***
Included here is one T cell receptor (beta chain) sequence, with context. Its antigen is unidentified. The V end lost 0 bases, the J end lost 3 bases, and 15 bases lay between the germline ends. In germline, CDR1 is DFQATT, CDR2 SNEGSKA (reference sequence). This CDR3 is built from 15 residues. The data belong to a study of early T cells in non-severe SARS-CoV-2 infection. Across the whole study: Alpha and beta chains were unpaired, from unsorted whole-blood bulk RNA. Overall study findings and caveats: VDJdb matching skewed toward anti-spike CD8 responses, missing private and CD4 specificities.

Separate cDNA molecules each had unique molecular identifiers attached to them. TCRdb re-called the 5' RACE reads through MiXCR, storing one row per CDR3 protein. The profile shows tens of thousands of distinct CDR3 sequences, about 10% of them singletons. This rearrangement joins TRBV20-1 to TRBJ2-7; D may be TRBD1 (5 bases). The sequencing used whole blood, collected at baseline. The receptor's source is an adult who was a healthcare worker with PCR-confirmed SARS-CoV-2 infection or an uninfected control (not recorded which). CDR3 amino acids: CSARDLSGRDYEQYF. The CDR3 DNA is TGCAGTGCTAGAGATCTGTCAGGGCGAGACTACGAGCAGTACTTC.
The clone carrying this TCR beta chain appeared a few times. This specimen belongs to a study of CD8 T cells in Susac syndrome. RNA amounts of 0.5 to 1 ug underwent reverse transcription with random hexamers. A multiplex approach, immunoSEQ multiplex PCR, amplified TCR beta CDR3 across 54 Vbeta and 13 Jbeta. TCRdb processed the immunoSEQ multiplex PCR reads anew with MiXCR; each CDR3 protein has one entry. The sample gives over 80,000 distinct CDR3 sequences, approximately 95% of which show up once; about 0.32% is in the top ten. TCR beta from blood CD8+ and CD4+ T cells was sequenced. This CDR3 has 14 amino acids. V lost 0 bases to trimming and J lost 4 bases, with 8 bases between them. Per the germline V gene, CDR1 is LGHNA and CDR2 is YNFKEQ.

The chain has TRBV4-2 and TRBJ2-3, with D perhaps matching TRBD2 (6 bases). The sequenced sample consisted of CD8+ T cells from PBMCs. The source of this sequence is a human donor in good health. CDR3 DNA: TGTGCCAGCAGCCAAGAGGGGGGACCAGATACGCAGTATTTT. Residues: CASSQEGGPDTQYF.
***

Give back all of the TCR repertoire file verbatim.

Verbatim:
Included here is one T cell receptor (beta chain) sequence, with context. Its antigen is unidentified. The V end lost 0 bases, the J end lost 3 bases, and 15 bases lay between the germline ends. In germline, CDR1 is DFQATT, CDR2 SNEGSKA (reference sequence). This CDR3 is built from 15 residues. The data belong to a study of early T cells in non-severe SARS-CoV-2 infection. Across the whole study: Alpha and beta chains were unpaired, from unsorted whole-blood bulk RNA. Overall study findings and caveats: VDJdb matching skewed toward anti-spike CD8 responses, missing private and CD4 specificities.

Separate cDNA molecules each had unique molecular identifiers attached to them. TCRdb re-called the 5' RACE reads through MiXCR, storing one row per CDR3 protein. The profile shows tens of thousands of distinct CDR3 sequences, about 10% of them singletons. This rearrangement joins TRBV20-1 to TRBJ2-7; D may be TRBD1 (5 bases). The sequencing used whole blood, collected at baseline. The receptor's source is an adult who was a healthcare worker with PCR-confirmed SARS-CoV-2 infection or an uninfected control (not recorded which). CDR3 amino acids: CSARDLSGRDYEQYF. The CDR3 DNA is TGCAGTGCTAGAGATCTGTCAGGGCGAGACTACGAGCAGTACTTC.
The clone carrying this TCR beta chain appeared a few times. This specimen belongs to a study of CD8 T cells in Susac syndrome. RNA amounts of 0.5 to 1 ug underwent reverse transcription with random hexamers. A multiplex approach, immunoSEQ multiplex PCR, amplified TCR beta CDR3 across 54 Vbeta and 13 Jbeta. TCRdb processed the immunoSEQ multiplex PCR reads anew with MiXCR; each CDR3 protein has one entry. The sample gives over 80,000 distinct CDR3 sequences, approximately 95% of which show up once; about 0.32% is in the top ten. TCR beta from blood CD8+ and CD4+ T cells was sequenced. This CDR3 has 14 amino acids. V lost 0 bases to trimming and J lost 4 bases, with 8 bases between them. Per the germline V gene, CDR1 is LGHNA and CDR2 is YNFKEQ.

The chain has TRBV4-2 and TRBJ2-3, with D perhaps matching TRBD2 (6 bases). The sequenced sample consisted of CD8+ T cells from PBMCs. The source of this sequence is a human donor in good health. CDR3 DNA: TGTGCCAGCAGCCAAGAGGGGGGACCAGATACGCAGTATTTT. Residues: CASSQEGGPDTQYF.